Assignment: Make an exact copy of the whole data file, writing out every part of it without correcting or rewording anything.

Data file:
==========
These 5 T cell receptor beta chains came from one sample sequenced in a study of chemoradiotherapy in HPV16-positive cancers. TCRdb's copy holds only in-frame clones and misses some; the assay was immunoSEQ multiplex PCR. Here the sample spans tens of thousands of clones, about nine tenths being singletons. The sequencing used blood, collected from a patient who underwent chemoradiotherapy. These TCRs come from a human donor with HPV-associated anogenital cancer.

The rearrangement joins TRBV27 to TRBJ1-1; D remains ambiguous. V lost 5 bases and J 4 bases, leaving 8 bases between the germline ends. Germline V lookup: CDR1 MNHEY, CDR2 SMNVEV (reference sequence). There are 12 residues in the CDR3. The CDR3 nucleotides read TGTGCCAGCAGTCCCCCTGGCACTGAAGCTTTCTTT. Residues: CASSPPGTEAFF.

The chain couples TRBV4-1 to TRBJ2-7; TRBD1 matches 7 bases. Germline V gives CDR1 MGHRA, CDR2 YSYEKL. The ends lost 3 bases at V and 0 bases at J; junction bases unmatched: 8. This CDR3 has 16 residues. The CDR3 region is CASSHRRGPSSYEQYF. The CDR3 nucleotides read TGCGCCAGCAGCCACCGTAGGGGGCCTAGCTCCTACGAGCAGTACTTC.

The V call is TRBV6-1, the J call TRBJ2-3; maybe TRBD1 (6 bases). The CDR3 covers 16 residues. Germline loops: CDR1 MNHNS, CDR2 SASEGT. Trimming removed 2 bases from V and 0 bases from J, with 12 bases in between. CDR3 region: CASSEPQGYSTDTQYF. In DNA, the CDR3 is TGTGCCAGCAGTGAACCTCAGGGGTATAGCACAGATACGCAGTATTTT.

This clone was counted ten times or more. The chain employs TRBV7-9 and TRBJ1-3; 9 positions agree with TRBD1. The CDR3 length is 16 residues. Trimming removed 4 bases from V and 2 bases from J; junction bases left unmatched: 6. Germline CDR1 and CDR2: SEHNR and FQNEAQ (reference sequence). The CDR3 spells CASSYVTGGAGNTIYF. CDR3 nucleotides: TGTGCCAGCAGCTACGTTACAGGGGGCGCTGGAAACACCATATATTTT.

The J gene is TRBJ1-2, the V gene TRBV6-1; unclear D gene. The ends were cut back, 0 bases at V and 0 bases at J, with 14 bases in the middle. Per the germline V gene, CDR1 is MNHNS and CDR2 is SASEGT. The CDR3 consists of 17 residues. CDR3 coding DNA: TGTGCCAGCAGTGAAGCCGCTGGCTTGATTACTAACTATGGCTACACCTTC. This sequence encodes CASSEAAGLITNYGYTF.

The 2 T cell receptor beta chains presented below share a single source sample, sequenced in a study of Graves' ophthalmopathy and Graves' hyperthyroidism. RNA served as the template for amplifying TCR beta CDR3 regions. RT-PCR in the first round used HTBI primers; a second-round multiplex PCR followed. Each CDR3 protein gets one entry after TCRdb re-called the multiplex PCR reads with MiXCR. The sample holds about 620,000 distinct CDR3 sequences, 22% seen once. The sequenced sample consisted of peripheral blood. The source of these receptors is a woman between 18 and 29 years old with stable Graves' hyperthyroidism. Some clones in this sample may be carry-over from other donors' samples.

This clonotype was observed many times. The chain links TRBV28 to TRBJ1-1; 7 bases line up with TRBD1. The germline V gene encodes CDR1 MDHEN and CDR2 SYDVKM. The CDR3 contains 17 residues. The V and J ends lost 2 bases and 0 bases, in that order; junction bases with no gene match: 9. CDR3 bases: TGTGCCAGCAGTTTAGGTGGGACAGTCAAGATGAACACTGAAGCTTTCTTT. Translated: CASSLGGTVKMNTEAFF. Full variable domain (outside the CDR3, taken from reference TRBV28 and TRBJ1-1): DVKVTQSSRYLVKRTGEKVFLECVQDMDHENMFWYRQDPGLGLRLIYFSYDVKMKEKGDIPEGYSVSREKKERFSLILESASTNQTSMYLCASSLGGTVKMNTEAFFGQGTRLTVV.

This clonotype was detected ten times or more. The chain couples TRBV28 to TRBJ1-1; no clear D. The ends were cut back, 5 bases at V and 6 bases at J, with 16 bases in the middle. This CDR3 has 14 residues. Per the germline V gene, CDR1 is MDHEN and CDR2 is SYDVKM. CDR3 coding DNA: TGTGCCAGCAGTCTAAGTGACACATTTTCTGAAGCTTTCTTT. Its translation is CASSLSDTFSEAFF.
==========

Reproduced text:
These 5 T cell receptor beta chains came from one sample sequenced in a study of chemoradiotherapy in HPV16-positive cancers. TCRdb's copy holds only in-frame clones and misses some; the assay was immunoSEQ multiplex PCR. Here the sample spans tens of thousands of clones, about nine tenths being singletons. The sequencing used blood, collected from a patient who underwent chemoradiotherapy. These TCRs come from a human donor with HPV-associated anogenital cancer.

The rearrangement joins TRBV27 to TRBJ1-1; D remains ambiguous. V lost 5 bases and J 4 bases, leaving 8 bases between the germline ends. Germline V lookup: CDR1 MNHEY, CDR2 SMNVEV (reference sequence). There are 12 residues in the CDR3. The CDR3 nucleotides read TGTGCCAGCAGTCCCCCTGGCACTGAAGCTTTCTTT. Residues: CASSPPGTEAFF.

The chain couples TRBV4-1 to TRBJ2-7; TRBD1 matches 7 bases. Germline V gives CDR1 MGHRA, CDR2 YSYEKL. The ends lost 3 bases at V and 0 bases at J; junction bases unmatched: 8. This CDR3 has 16 residues. The CDR3 region is CASSHRRGPSSYEQYF. The CDR3 nucleotides read TGCGCCAGCAGCCACCGTAGGGGGCCTAGCTCCTACGAGCAGTACTTC.

The V call is TRBV6-1, the J call TRBJ2-3; maybe TRBD1 (6 bases). The CDR3 covers 16 residues. Germline loops: CDR1 MNHNS, CDR2 SASEGT. Trimming removed 2 bases from V and 0 bases from J, with 12 bases in between. CDR3 region: CASSEPQGYSTDTQYF. In DNA, the CDR3 is TGTGCCAGCAGTGAACCTCAGGGGTATAGCACAGATACGCAGTATTTT.

This clone was counted ten times or more. The chain employs TRBV7-9 and TRBJ1-3; 9 positions agree with TRBD1. The CDR3 length is 16 residues. Trimming removed 4 bases from V and 2 bases from J; junction bases left unmatched: 6. Germline CDR1 and CDR2: SEHNR and FQNEAQ (reference sequence). The CDR3 spells CASSYVTGGAGNTIYF. CDR3 nucleotides: TGTGCCAGCAGCTACGTTACAGGGGGCGCTGGAAACACCATATATTTT.

The J gene is TRBJ1-2, the V gene TRBV6-1; unclear D gene. The ends were cut back, 0 bases at V and 0 bases at J, with 14 bases in the middle. Per the germline V gene, CDR1 is MNHNS and CDR2 is SASEGT. The CDR3 consists of 17 residues. CDR3 coding DNA: TGTGCCAGCAGTGAAGCCGCTGGCTTGATTACTAACTATGGCTACACCTTC. This sequence encodes CASSEAAGLITNYGYTF.

The 2 T cell receptor beta chains presented below share a single source sample, sequenced in a study of Graves' ophthalmopathy and Graves' hyperthyroidism. RNA served as the template for amplifying TCR beta CDR3 regions. RT-PCR in the first round used HTBI primers; a second-round multiplex PCR followed. Each CDR3 protein gets one entry after TCRdb re-called the multiplex PCR reads with MiXCR. The sample holds about 620,000 distinct CDR3 sequences, 22% seen once. The sequenced sample consisted of peripheral blood. The source of these receptors is a woman between 18 and 29 years old with stable Graves' hyperthyroidism. Some clones in this sample may be carry-over from other donors' samples.

This clonotype was observed many times. The chain links TRBV28 to TRBJ1-1; 7 bases line up with TRBD1. The germline V gene encodes CDR1 MDHEN and CDR2 SYDVKM. The CDR3 contains 17 residues. The V and J ends lost 2 bases and 0 bases, in that order; junction bases with no gene match: 9. CDR3 bases: TGTGCCAGCAGTTTAGGTGGGACAGTCAAGATGAACACTGAAGCTTTCTTT. Translated: CASSLGGTVKMNTEAFF. Full variable domain (outside the CDR3, taken from reference TRBV28 and TRBJ1-1): DVKVTQSSRYLVKRTGEKVFLECVQDMDHENMFWYRQDPGLGLRLIYFSYDVKMKEKGDIPEGYSVSREKKERFSLILESASTNQTSMYLCASSLGGTVKMNTEAFFGQGTRLTVV.

This clonotype was detected ten times or more. The chain couples TRBV28 to TRBJ1-1; no clear D. The ends were cut back, 5 bases at V and 6 bases at J, with 16 bases in the middle. This CDR3 has 14 residues. Per the germline V gene, CDR1 is MDHEN and CDR2 is SYDVKM. CDR3 coding DNA: TGTGCCAGCAGTCTAAGTGACACATTTTCTGAAGCTTTCTTT. Its translation is CASSLSDTFSEAFF.